OMNI ESSE DEO DVBITANDVM
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The United States should be recognized as a republic which is the sublime exemplar of pluralist cosmopolitanism without appeals to the sectarian and tribal. After all, our republic is by definition not founded on any ethnic or cultural paradigm but is instead founded on a written Constitution and Bill of Rights. Even though the religious of this country still try to pathetically assert our republic as a christian nation, they can never and will never be able to elide our secular and godless founding which is based on seventeenth century English philosophy, the democracy of Classical Athens along with the legacy of the Roman Republic and not the bible, Jewish or Christian. Even if theists try to ignore the Establishment Clause of the First Amendment, a quick glance at our republic’s first treaty (the treaty of Tripoli) instantly evaporates any christian claim to this county’s parturition. But this kind of feeble attempt at historical revision causes me little worry or anger. It is more the revisionism put forth by academic historians and cynical politicians which causes me such incensement. Perhaps I should instead say historic excision and not revision as it is the purposeful devaluing or flat out elision of the achievements of our most under appreciated founding father, Thomas Paine, which I am so incredulous about. Of course though, there are some rather conspicuous reasons for this jaundiced view of Paine and his ideas.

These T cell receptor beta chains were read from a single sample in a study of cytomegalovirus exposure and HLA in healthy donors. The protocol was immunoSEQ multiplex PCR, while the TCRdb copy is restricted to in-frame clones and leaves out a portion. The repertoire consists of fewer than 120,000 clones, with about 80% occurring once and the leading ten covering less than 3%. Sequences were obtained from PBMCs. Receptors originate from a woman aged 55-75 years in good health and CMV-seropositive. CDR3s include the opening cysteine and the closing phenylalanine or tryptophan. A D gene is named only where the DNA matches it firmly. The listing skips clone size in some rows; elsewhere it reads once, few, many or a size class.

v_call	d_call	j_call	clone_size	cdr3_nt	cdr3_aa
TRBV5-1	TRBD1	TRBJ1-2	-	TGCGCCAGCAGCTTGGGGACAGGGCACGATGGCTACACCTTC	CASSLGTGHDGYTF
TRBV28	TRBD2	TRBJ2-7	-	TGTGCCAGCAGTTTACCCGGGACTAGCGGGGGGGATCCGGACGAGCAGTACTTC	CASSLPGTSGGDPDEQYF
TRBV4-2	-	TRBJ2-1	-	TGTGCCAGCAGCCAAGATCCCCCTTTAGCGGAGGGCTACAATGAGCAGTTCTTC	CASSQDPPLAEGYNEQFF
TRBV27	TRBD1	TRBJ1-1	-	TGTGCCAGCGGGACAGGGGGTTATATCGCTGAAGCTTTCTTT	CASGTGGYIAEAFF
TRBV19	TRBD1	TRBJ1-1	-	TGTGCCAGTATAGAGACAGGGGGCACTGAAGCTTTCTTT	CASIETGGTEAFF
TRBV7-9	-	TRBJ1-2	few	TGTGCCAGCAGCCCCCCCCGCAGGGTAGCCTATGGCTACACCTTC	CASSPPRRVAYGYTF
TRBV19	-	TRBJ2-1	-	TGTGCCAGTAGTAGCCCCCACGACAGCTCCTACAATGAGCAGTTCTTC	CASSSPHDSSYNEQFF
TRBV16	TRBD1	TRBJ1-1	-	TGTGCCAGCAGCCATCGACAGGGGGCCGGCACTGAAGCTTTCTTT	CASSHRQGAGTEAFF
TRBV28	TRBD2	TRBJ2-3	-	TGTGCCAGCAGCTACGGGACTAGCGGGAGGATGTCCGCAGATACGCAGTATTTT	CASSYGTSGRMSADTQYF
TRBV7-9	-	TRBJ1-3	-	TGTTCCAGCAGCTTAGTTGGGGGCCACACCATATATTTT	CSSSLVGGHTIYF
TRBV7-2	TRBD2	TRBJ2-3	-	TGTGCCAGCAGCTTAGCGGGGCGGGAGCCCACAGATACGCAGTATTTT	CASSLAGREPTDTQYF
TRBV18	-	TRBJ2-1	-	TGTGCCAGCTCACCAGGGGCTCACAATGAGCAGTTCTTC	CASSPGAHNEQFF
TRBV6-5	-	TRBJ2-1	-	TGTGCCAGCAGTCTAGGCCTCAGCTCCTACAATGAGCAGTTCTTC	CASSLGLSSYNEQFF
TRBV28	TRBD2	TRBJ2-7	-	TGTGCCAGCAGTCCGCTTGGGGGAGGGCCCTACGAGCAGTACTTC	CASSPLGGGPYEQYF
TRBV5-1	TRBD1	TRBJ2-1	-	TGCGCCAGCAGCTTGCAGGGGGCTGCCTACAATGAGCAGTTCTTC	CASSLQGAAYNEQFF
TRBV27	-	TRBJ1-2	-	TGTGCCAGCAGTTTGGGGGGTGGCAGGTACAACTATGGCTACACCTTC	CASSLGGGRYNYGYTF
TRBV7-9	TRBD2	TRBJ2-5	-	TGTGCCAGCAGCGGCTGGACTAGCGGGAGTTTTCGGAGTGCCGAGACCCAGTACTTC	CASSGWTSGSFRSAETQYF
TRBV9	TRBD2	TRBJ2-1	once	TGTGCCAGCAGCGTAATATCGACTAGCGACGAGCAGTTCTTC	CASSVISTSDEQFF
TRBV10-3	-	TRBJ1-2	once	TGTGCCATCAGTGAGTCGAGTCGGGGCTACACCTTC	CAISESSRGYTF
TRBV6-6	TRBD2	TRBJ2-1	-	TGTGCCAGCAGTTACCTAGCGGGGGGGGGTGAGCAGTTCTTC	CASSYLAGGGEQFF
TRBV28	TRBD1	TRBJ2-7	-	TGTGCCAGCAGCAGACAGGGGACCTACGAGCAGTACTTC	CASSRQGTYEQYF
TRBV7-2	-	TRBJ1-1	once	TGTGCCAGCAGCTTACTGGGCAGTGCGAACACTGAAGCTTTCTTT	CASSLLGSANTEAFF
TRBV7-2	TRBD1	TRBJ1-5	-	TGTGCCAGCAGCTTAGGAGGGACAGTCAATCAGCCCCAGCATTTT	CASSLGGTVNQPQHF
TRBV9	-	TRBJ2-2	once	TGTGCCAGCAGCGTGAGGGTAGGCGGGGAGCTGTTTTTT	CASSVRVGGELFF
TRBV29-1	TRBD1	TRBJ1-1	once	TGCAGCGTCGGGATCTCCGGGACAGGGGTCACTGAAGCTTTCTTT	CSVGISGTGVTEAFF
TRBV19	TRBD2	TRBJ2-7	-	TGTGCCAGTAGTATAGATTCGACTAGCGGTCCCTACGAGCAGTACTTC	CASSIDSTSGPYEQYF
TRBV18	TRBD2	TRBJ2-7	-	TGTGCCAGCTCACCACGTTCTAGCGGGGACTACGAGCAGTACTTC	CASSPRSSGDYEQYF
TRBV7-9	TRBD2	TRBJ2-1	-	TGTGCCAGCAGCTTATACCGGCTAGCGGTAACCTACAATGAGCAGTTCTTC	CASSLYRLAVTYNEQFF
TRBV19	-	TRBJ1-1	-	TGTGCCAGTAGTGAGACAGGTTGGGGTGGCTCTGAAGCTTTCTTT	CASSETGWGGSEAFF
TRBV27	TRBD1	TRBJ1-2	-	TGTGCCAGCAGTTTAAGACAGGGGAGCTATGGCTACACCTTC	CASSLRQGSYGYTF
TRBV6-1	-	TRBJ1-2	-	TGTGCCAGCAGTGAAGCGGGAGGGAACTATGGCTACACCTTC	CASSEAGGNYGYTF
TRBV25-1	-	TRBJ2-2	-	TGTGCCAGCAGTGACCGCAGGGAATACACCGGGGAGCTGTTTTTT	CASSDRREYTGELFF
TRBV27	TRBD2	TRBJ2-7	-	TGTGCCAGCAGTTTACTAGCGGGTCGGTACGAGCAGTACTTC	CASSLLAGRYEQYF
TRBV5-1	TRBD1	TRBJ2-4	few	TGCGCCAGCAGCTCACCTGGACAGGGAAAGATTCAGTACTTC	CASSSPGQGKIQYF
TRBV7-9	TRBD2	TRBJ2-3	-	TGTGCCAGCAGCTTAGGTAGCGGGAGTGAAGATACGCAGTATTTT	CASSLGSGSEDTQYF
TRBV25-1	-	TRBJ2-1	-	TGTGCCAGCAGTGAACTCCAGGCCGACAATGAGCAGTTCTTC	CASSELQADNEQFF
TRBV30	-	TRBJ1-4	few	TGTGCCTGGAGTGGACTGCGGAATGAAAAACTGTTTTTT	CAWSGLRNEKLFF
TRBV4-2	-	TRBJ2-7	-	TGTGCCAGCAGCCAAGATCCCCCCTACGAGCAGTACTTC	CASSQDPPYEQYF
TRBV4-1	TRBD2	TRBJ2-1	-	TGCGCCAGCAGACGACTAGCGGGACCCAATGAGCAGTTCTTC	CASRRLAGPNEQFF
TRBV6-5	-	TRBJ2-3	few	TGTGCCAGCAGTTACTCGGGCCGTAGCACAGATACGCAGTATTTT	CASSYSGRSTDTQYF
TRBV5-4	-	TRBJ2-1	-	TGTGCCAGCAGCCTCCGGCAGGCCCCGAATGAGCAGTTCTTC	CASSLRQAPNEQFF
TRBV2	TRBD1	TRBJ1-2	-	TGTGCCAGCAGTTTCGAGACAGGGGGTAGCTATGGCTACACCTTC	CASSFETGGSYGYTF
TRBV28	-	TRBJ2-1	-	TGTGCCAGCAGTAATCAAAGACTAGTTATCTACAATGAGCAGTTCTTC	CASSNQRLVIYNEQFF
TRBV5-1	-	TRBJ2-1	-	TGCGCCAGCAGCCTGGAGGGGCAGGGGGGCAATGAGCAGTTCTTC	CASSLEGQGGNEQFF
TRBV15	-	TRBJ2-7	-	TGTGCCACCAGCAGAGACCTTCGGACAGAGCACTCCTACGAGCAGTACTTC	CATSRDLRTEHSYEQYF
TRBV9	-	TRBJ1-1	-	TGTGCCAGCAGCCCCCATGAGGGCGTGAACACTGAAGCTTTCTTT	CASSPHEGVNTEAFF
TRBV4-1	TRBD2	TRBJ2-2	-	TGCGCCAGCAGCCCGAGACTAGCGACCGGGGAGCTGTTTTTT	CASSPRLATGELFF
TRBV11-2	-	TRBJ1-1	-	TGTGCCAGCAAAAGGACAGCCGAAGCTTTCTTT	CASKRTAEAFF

The first thing that has to be acceded when one is studying Paine’s life and work is his pronounced liberal radicalism. Well into the twentieth century, that was Paine’s legacy—being the great luminary of both English and American radicals. This fact is what also has guaranteed Paine historic derision from the forces of reaction. It was not until the Great Communicating Liar Ronald Reagan that reactionaries began to perfidiously use Paine’s words for their own cynical purposes. This usually entailed hijacking Paine’s libertarian views for their own populist claims of being anti-big government. I have always found this attempted revisionism laughable as Paine’s libertarianism always centered around the freedoms of the individual and the negating of the State’s power to dictate on those freedoms, something reactionaries and conservatives can only claim in mal foi.
To this very day one can always depend on the conservatives to tout their support for anti-big government legislation. Yet what they more reliably support is the drug prohibition and death penalty, just to name two of the more conspicuous examples. If there actually are defining and irrefragable aspects to big government and the overarching State then surely two examples would have to be dictating to the citizen what they can and can not put into themselves as well as maintaining the power to utilize the citizen in human sacrifice, wouldn’t you agree? And on the issue of human sacrifice or what is euphemistically called capital punishment, Paine was quite explicit in admonishing this act as detrimental to any free and democratic society. So the reactionaries claiming of Paine as one of their own is not only disgustingly opprobrious but also just plain ridiculous.